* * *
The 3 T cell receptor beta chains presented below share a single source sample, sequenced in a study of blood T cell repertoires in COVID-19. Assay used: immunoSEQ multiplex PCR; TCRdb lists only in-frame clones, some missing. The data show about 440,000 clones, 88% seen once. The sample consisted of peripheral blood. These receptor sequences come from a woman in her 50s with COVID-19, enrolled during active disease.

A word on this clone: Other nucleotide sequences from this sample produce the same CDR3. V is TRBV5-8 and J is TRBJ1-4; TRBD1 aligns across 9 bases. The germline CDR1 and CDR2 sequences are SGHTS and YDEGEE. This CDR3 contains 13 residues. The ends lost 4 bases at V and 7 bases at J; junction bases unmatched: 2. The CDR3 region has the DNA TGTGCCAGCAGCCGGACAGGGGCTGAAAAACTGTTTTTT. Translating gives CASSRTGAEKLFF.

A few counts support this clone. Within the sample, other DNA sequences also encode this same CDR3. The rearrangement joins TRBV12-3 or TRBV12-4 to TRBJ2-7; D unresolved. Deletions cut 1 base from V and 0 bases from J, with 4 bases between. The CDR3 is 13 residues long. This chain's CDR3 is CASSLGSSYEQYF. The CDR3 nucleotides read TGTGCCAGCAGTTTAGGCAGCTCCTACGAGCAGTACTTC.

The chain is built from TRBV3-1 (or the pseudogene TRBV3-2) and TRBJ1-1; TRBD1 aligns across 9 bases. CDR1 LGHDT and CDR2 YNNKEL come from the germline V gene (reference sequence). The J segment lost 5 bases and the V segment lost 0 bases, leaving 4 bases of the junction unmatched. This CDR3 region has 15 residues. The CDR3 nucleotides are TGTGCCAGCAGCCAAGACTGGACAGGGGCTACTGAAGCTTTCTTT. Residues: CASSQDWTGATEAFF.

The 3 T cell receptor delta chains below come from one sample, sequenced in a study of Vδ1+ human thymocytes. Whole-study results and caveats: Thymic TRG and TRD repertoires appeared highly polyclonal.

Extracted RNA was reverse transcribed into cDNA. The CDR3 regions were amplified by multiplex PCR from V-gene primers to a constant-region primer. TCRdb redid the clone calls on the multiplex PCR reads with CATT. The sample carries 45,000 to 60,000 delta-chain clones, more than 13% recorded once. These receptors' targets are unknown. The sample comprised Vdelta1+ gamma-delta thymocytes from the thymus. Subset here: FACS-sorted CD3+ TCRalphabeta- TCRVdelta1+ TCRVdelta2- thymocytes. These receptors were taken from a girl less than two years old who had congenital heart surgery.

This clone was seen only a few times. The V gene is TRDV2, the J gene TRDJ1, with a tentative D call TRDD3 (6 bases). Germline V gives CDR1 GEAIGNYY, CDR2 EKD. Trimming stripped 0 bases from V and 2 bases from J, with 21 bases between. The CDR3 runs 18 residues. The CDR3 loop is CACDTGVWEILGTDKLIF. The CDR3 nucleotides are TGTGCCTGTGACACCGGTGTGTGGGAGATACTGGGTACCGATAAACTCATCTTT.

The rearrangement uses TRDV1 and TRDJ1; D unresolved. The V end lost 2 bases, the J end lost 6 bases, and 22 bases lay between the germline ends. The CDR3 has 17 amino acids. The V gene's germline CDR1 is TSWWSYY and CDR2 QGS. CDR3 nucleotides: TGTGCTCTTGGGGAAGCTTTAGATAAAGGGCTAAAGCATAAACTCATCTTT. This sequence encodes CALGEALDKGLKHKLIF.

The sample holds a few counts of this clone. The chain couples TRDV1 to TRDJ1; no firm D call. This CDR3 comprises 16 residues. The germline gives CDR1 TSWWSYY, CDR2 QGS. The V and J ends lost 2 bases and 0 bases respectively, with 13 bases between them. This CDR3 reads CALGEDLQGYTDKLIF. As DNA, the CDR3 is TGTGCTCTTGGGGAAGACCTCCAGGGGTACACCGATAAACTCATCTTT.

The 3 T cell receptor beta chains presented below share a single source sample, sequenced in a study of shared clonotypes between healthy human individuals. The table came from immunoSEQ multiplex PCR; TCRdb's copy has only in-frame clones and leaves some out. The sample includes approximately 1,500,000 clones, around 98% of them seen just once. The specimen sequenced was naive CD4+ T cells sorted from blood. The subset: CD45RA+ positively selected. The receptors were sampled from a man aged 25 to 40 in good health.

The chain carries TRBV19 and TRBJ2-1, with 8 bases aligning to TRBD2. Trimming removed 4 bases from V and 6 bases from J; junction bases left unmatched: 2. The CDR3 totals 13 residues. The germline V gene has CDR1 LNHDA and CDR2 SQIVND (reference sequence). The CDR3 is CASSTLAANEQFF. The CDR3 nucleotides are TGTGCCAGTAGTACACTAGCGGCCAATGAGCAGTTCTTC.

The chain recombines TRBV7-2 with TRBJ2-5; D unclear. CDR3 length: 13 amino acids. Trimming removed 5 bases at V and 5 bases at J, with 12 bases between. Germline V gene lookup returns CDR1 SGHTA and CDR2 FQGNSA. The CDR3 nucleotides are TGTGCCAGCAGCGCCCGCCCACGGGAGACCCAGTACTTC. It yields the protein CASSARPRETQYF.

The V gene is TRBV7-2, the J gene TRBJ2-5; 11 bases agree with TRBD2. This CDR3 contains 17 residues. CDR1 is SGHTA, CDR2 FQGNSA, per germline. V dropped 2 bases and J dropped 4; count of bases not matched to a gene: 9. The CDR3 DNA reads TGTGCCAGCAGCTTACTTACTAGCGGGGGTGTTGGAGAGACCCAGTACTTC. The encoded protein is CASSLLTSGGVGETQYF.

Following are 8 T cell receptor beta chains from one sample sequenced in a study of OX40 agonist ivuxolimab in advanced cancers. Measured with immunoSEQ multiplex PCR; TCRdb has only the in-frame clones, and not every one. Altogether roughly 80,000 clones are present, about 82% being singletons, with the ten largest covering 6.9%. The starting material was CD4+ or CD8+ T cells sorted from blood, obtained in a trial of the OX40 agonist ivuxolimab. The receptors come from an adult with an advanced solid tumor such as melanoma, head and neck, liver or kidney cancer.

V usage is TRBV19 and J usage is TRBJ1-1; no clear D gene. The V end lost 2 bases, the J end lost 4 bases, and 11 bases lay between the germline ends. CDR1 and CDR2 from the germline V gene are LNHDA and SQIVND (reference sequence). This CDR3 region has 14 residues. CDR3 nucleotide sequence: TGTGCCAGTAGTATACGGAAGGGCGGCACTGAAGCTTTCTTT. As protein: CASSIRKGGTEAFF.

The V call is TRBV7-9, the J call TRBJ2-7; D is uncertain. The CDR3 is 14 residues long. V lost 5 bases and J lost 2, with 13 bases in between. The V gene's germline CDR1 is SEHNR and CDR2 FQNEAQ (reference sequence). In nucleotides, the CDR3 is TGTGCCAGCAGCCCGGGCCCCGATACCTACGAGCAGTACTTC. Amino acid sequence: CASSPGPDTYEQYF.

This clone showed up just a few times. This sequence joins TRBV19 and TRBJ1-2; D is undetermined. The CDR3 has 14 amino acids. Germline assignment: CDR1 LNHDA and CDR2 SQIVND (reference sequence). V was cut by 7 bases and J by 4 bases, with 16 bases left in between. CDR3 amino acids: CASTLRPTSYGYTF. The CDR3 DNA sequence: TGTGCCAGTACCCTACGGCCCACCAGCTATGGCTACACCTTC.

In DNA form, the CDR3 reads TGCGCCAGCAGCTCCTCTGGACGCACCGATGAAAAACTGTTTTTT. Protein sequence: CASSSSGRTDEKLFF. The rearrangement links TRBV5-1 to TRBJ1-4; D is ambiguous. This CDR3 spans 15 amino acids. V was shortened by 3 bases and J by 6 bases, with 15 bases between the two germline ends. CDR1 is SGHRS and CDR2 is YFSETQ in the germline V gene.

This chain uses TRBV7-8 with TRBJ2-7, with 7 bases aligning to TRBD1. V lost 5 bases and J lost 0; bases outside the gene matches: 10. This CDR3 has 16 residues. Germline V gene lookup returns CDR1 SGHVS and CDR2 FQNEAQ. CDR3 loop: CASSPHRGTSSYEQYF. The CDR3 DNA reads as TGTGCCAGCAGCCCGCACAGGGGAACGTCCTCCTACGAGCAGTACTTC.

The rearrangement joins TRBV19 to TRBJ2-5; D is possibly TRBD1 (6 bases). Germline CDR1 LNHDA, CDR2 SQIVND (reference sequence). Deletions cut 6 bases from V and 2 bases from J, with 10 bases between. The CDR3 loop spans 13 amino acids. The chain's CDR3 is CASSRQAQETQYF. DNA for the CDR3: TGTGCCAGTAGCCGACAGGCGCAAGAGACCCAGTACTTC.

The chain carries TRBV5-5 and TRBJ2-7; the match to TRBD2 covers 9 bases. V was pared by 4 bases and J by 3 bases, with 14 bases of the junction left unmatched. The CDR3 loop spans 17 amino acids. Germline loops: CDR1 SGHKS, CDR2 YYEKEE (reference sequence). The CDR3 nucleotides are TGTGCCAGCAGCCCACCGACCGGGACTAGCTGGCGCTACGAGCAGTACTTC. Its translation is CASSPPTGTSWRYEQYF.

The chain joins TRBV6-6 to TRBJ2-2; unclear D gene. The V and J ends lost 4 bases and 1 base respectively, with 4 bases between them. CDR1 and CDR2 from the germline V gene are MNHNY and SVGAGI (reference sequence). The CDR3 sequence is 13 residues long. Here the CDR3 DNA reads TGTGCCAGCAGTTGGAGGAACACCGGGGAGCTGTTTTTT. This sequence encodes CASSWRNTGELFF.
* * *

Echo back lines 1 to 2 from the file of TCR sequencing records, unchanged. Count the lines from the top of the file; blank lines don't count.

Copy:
The 3 T cell receptor beta chains presented below share a single source sample, sequenced in a study of blood T cell repertoires in COVID-19. Assay used: immunoSEQ multiplex PCR; TCRdb lists only in-frame clones, some missing. The data show about 440,000 clones, 88% seen once. The sample consisted of peripheral blood. These receptor sequences come from a woman in her 50s with COVID-19, enrolled during active disease.

A word on this clone: Other nucleotide sequences from this sample produce the same CDR3. V is TRBV5-8 and J is TRBJ1-4; TRBD1 aligns across 9 bases. The germline CDR1 and CDR2 sequences are SGHTS and YDEGEE. This CDR3 contains 13 residues. The ends lost 4 bases at V and 7 bases at J; junction bases unmatched: 2. The CDR3 region has the DNA TGTGCCAGCAGCCGGACAGGGGCTGAAAAACTGTTTTTT. Translating gives CASSRTGAEKLFF.